Afghan Taliban assault in Kabul secure zone
Afghan security forces have put down a militant gun and bomb attack near the presidential palace, in one of the most secure areas of Kabul.
Officials say four insurgents and three security guards died. The Taliban say they carried out the attack.
President Hamid Karzai was in the palace, but the target appears to have been the nearby Ariana hotel, which houses a CIA station.
This is the latest in a string of attacks on Kabul in recent months.
Most recently a suicide bomber in the capital targeted a prominent Afghan politician on 18 June, just hours before Nato formally handed security responsibility to the Afghan forces.
With this attack the Taliban infiltrated one of the most heavily-guarded areas of the capital, with several key buildings such as the defence ministry and Nato headquarters located very close by.
The Afghan Taliban have showed no sign of abating their assault on security targets, despite last week's announcement that they had set up an office in the Gulf state of Qatar for peace talks.
In another attack on Tuesday, at least 10 civilians, including eight woman were killed when a roadside bomb hit their vehicle in Afghanistan's southern Kandahar province.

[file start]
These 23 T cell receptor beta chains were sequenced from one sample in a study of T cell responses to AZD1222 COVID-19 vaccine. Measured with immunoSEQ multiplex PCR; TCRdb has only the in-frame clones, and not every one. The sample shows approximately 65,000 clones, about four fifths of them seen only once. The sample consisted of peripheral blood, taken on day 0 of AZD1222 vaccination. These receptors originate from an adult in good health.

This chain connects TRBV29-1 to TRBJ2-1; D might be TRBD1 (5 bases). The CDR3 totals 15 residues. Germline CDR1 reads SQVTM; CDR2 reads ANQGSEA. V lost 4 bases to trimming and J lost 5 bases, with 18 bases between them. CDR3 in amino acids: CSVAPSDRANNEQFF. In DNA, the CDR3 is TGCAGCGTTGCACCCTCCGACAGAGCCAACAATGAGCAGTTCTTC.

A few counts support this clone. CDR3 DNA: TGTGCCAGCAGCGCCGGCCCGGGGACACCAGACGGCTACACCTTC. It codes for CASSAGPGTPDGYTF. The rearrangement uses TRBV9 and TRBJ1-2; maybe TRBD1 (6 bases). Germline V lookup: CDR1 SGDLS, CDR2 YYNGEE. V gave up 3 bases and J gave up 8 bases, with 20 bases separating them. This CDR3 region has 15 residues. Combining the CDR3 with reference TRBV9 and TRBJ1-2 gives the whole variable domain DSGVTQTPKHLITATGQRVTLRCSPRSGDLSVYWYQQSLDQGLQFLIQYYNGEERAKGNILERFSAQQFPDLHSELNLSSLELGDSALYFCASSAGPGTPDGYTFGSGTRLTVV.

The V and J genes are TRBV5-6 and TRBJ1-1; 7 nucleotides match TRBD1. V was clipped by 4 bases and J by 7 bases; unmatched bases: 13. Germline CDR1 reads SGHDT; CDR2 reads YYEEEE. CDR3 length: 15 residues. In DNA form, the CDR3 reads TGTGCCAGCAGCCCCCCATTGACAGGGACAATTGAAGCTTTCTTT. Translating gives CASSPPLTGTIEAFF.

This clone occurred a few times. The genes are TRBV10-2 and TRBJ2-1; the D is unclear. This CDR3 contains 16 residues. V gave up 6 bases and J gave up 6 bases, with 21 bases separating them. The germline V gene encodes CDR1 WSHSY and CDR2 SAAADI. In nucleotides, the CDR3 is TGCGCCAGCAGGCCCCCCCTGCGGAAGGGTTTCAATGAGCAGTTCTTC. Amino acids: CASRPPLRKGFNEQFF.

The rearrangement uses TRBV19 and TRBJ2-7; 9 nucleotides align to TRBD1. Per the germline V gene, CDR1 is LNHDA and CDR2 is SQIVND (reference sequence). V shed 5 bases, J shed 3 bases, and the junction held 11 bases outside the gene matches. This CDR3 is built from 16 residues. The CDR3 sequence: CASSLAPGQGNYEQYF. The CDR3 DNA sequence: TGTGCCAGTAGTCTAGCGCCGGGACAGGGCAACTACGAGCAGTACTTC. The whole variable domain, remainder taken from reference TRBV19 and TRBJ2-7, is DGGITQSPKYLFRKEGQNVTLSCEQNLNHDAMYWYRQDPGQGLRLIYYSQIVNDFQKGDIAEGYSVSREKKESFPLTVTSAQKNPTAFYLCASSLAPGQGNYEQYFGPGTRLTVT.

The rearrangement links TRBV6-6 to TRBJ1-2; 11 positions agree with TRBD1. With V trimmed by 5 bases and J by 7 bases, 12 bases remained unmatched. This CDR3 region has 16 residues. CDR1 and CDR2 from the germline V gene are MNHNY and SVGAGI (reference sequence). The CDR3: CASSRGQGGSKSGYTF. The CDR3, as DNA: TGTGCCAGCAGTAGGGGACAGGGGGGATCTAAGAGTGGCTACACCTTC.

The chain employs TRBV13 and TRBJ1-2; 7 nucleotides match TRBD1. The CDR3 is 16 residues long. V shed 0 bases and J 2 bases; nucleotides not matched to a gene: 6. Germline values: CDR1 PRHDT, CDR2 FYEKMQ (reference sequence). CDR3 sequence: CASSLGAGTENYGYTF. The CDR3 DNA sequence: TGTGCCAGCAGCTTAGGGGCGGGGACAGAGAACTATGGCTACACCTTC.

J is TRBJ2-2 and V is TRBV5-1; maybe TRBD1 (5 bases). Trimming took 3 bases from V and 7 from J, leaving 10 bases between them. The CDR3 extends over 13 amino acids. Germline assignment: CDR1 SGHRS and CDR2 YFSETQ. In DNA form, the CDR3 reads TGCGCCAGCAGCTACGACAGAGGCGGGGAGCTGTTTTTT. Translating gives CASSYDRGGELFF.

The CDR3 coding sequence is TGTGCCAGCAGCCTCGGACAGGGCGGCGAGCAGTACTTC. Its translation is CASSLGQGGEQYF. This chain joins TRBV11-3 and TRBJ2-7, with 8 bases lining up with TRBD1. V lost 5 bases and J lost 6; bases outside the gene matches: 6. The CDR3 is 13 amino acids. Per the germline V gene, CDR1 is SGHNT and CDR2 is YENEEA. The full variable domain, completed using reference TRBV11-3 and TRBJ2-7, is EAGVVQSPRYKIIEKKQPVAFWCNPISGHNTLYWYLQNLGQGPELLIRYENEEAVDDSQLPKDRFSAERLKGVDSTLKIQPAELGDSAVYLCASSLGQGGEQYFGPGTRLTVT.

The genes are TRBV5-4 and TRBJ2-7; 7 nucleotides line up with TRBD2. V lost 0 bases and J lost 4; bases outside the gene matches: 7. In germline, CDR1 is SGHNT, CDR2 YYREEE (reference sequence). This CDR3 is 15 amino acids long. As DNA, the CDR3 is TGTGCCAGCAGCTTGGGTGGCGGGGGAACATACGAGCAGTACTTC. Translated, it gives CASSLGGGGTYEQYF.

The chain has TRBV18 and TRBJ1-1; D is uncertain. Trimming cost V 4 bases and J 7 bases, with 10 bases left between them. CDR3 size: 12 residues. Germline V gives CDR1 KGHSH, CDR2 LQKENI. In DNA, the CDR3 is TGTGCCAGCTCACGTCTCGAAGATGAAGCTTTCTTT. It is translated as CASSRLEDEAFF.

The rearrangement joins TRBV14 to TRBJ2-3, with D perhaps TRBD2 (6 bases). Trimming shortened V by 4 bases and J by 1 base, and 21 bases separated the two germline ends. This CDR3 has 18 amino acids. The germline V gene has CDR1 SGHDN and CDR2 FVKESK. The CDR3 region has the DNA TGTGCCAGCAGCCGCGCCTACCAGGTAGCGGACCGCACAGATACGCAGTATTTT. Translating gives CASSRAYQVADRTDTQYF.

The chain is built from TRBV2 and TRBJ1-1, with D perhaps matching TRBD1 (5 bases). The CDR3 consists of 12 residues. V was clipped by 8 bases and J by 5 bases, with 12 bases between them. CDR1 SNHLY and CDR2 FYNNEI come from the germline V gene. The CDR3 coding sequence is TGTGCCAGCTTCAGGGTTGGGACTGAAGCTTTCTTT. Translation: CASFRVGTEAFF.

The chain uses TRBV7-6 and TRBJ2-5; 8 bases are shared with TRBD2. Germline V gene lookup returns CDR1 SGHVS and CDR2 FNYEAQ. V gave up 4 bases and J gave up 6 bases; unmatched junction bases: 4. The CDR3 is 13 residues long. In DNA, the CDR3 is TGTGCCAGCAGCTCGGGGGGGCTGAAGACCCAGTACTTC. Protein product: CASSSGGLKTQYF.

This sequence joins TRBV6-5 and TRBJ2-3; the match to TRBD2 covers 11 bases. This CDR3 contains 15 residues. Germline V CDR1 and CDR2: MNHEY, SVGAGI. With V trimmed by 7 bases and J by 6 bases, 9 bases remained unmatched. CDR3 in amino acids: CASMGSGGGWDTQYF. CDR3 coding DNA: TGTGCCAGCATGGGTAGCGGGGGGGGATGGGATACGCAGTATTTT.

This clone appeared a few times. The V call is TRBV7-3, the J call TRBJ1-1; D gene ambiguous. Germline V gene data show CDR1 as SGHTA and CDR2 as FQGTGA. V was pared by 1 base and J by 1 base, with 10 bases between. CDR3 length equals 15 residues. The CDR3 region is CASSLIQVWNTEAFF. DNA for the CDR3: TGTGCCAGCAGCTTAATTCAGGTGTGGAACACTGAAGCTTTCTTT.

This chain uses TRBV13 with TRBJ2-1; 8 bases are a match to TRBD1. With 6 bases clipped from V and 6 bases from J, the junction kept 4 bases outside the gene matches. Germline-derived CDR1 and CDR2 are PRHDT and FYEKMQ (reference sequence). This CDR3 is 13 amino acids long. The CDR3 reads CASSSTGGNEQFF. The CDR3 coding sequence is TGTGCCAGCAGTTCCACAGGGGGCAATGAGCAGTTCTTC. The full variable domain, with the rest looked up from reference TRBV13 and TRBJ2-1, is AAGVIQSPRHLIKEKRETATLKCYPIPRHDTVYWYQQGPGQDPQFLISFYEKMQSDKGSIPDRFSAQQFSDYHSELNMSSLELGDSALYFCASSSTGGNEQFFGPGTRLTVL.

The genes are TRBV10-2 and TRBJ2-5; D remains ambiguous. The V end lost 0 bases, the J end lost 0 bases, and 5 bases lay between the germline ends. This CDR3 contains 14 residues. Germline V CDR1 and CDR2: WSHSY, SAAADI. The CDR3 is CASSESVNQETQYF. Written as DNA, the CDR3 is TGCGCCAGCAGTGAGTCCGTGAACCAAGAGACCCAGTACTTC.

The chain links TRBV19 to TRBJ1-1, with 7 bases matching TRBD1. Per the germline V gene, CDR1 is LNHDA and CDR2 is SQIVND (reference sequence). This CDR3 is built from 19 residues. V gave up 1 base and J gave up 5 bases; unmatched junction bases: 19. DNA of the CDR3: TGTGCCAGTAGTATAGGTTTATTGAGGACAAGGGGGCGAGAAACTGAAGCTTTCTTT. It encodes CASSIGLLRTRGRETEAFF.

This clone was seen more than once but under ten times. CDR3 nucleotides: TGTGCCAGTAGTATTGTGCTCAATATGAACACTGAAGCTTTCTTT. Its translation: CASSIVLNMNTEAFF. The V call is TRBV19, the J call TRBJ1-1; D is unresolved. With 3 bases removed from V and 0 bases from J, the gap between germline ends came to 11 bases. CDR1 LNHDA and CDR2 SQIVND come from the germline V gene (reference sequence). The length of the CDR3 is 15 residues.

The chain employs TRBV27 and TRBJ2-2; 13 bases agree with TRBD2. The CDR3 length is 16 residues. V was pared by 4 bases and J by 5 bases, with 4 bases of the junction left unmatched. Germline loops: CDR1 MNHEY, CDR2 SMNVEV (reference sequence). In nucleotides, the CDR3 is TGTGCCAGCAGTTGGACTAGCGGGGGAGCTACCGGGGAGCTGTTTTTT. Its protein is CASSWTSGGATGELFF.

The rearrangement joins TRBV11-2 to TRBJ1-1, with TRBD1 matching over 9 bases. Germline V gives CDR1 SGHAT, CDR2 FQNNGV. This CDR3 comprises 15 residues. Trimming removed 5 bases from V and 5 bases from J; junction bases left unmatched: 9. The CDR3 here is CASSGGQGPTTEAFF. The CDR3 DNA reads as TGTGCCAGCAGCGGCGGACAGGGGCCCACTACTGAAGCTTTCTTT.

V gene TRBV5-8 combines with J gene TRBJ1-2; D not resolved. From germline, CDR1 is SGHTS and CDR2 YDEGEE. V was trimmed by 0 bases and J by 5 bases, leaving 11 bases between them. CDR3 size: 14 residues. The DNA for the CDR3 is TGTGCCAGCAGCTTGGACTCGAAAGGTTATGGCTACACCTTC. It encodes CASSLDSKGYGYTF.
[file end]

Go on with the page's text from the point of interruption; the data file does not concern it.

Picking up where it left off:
President Karzai raised strong objections to the Taliban office, saying the flag and nameplate initially erected at the building showed they were trying to portray themselves as a government-in-exile.
Officials say the High Peace Council, the Afghan government body set up to lead peace efforts, would not take part unless the talks process was "Afghan-led".
The attack near the presidential palace, in the central district of Shash Darak, began at about 06:30 local time (02:00 GMT).
The militants initially targeted the palace's eastern gate - a few hundred metres from the actual building - where dozens of journalists had gathered for a news conference with Mr Karzai scheduled for 09:00.
The BBC's Bilal Sarwary, who was among the crowd of journalists, says they were forced to run for cover as bullets flew overhead.
The journalists heard several explosions, and reports said grenades were being thrown. Tolo TV reported as many as 14 blasts.
Our correspondent says the area around the palace, which is patrolled regularly throughout the day by special forces and intelligence agents, is now under lockdown.
Taliban spokesman Zabihullah Mujahid said in a text message: "A number of martyrs attacked the presidential palace, defence ministry and the Ariana Hotel."
The Ariana Hotel is known to house a CIA station.
Kabul's police chief, Ayub Salangi, said the attack was brought to an end just under two hours after the first shots were fired.
Four attackers wearing uniform and carrying fake ID cards began the attack, with one blowing himself up, a defence ministry spokesman told the BBC. They were eventually killed by private security forces attached to the hotel.
The Nato-led International Security Assistance Force, whose headquarters is also not far from the scene of the attack, wrote on Twitter that the Afghan National Security Forces had led "the response efforts".
Last week, Afghan forces assumed security responsibility for the whole of the country for the first time since the Taliban government was ousted in 2001.
International troops will remain in Afghanistan until the end of 2014, providing military back-up when needed.